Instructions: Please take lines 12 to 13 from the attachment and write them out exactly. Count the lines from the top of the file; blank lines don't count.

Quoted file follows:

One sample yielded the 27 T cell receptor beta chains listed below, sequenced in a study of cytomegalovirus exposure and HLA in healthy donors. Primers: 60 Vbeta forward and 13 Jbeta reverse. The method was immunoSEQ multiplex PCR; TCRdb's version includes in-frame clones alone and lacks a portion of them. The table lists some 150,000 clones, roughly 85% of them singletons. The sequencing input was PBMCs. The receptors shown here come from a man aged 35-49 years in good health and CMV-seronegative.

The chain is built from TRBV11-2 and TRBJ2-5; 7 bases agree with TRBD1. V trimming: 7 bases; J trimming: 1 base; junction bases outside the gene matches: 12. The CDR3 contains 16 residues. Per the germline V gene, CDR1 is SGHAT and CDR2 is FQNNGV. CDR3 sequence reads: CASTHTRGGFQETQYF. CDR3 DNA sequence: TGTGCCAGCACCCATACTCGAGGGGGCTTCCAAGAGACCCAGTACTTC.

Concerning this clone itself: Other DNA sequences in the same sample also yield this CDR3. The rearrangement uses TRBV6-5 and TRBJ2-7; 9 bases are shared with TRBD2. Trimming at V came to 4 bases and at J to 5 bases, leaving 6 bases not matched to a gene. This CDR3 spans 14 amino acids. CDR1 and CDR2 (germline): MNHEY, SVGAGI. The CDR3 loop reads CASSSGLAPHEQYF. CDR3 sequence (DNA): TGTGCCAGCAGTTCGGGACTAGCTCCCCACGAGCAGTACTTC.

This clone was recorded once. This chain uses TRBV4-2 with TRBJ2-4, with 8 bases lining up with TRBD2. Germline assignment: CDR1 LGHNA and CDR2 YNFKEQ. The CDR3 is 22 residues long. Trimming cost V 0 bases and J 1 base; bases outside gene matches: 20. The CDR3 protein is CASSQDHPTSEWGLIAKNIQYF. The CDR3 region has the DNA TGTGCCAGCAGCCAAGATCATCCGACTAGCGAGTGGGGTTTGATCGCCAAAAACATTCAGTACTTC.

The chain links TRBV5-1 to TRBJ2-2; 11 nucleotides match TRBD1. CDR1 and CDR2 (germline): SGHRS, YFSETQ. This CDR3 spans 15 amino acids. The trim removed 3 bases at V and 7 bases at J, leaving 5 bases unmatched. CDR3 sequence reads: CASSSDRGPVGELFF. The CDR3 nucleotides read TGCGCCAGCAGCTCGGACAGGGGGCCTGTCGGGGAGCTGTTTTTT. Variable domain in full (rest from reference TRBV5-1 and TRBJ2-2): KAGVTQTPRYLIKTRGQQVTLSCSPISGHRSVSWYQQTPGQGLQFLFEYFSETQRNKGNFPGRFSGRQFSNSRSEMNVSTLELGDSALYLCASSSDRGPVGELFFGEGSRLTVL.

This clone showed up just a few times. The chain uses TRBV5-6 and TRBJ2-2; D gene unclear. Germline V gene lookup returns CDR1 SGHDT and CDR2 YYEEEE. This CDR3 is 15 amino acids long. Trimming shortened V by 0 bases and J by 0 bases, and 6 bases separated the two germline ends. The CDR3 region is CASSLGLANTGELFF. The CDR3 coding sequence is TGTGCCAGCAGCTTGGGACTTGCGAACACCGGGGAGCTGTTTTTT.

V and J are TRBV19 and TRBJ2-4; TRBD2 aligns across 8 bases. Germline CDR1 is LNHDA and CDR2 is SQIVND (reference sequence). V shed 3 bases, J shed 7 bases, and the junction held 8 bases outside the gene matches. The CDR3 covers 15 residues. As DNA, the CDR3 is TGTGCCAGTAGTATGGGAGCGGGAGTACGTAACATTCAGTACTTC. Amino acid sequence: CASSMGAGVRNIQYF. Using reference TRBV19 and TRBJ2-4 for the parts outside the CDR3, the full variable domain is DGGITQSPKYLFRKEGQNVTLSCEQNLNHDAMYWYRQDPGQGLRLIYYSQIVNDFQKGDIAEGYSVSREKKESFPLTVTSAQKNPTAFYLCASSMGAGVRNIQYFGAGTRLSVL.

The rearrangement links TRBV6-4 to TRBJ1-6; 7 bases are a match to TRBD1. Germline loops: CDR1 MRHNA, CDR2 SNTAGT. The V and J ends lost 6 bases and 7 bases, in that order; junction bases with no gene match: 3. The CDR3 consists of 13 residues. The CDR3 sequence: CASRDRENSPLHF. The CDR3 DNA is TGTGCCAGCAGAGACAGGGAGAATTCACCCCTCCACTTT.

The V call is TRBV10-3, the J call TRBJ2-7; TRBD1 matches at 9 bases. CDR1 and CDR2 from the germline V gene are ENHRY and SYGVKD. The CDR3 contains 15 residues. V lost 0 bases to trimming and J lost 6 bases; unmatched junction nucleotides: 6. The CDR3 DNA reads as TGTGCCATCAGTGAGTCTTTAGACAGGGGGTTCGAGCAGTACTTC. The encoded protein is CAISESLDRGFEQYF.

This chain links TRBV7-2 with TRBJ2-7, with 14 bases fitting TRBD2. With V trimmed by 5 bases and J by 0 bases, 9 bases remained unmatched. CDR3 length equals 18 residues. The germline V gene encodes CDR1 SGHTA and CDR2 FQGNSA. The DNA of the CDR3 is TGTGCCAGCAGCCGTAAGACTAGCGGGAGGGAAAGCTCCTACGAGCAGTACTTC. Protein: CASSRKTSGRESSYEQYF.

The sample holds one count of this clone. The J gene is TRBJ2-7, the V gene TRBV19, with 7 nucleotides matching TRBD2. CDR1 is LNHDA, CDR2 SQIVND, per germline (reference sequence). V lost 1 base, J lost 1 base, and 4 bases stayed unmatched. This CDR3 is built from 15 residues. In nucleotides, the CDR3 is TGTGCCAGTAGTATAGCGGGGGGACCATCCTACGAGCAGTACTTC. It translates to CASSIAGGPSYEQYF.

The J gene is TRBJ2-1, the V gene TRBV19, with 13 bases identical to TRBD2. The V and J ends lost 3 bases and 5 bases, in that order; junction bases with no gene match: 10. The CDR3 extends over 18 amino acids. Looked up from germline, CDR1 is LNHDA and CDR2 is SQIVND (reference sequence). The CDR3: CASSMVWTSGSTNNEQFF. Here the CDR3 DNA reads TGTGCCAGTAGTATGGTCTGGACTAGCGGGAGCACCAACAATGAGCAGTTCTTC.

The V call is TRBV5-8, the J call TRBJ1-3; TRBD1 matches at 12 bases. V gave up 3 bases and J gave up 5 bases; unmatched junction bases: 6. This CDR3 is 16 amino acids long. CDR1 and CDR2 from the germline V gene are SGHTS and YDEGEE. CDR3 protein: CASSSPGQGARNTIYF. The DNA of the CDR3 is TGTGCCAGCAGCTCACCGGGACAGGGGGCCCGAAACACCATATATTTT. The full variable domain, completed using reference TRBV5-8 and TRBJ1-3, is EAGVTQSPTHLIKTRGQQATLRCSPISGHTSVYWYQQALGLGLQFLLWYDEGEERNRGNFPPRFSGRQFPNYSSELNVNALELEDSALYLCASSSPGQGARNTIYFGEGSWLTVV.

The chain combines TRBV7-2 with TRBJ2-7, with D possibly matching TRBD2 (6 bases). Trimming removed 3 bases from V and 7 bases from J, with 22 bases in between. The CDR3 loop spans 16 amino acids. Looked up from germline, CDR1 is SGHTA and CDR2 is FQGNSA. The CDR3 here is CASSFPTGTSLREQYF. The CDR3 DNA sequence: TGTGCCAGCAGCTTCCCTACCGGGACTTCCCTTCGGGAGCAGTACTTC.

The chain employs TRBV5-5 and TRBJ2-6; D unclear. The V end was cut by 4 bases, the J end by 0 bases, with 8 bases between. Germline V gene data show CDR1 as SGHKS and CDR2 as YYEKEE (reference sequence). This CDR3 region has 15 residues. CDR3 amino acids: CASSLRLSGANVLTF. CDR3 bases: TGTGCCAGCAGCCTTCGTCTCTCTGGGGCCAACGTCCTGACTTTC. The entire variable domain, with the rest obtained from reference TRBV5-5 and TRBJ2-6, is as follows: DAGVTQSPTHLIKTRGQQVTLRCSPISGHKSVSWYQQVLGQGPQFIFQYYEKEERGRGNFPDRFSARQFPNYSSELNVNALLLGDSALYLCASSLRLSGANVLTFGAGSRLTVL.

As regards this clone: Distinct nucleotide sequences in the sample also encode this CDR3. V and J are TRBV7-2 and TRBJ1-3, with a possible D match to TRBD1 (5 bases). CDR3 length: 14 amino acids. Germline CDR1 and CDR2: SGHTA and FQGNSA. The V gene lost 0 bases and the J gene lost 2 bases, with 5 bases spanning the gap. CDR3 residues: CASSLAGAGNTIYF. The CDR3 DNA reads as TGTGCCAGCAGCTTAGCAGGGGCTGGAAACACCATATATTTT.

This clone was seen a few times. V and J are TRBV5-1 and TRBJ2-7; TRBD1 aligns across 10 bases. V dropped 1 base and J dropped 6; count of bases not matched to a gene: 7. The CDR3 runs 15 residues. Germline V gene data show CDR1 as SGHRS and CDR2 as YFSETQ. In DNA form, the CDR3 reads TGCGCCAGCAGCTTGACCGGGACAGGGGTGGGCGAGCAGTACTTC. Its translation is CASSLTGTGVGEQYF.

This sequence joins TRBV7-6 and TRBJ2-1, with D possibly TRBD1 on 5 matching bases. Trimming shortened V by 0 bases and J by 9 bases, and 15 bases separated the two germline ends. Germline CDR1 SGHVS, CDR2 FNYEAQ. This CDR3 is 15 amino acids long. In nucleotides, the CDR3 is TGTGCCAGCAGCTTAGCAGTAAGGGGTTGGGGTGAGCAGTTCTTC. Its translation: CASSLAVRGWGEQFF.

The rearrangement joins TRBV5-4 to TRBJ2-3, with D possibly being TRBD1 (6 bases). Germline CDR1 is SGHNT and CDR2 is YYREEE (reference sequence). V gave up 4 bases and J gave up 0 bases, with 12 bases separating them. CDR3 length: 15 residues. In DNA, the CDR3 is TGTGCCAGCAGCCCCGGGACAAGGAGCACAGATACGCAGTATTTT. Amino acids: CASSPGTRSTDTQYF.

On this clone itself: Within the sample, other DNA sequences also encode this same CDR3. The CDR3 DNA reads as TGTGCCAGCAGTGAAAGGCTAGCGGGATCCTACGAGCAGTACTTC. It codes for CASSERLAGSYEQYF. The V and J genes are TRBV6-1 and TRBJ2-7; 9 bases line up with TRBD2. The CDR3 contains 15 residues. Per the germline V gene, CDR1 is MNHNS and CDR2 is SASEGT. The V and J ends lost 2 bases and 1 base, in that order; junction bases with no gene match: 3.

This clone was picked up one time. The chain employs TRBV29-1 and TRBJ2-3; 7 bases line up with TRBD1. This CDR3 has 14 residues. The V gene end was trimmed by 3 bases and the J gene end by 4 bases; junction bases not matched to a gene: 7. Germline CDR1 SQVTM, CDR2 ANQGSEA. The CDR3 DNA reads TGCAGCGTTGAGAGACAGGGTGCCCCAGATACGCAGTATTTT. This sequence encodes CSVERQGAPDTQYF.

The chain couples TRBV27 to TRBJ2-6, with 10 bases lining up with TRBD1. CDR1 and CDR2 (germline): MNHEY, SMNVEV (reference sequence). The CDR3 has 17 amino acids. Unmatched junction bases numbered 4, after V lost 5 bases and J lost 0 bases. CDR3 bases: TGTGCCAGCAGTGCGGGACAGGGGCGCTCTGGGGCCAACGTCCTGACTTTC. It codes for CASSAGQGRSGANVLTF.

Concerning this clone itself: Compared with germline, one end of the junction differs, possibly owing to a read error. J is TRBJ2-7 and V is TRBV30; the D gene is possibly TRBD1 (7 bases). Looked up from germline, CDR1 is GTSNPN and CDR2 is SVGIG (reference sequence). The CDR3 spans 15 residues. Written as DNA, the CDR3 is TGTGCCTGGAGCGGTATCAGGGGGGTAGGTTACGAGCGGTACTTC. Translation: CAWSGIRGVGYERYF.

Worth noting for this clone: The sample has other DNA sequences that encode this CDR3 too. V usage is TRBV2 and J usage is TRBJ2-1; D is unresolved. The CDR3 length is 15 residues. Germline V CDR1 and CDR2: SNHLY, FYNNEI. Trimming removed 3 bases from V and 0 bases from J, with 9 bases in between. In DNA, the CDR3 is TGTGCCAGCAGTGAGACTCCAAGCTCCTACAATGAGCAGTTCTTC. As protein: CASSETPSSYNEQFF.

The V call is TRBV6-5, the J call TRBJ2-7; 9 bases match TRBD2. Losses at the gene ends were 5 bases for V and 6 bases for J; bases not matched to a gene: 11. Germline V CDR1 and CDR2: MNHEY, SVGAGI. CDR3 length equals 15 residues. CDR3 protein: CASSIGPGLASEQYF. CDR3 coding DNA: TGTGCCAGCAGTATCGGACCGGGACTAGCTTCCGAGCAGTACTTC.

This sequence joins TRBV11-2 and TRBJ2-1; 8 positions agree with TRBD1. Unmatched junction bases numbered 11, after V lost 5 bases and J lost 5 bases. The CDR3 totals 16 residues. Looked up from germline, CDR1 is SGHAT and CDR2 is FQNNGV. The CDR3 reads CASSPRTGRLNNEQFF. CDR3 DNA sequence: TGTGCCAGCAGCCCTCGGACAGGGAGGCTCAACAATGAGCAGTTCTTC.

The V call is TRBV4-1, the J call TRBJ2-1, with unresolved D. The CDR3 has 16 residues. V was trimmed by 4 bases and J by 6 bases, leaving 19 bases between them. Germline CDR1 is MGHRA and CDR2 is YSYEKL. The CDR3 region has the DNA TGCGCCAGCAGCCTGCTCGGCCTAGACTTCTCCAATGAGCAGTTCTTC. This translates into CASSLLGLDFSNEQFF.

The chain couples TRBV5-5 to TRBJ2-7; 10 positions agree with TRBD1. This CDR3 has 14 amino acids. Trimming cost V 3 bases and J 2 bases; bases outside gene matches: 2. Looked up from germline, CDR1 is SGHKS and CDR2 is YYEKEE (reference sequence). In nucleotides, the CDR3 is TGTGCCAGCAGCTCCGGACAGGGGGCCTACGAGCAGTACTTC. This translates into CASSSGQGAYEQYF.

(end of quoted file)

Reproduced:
The J gene is TRBJ2-1, the V gene TRBV19, with 13 bases identical to TRBD2. The V and J ends lost 3 bases and 5 bases, in that order; junction bases with no gene match: 10. The CDR3 extends over 18 amino acids. Looked up from germline, CDR1 is LNHDA and CDR2 is SQIVND (reference sequence). The CDR3: CASSMVWTSGSTNNEQFF. Here the CDR3 DNA reads TGTGCCAGTAGTATGGTCTGGACTAGCGGGAGCACCAACAATGAGCAGTTCTTC.

The V call is TRBV5-8, the J call TRBJ1-3; TRBD1 matches at 12 bases. V gave up 3 bases and J gave up 5 bases; unmatched junction bases: 6. This CDR3 is 16 amino acids long. CDR1 and CDR2 from the germline V gene are SGHTS and YDEGEE. CDR3 protein: CASSSPGQGARNTIYF. The DNA of the CDR3 is TGTGCCAGCAGCTCACCGGGACAGGGGGCCCGAAACACCATATATTTT. The full variable domain, completed using reference TRBV5-8 and TRBJ1-3, is EAGVTQSPTHLIKTRGQQATLRCSPISGHTSVYWYQQALGLGLQFLLWYDEGEERNRGNFPPRFSGRQFPNYSSELNVNALELEDSALYLCASSSPGQGARNTIYFGEGSWLTVV.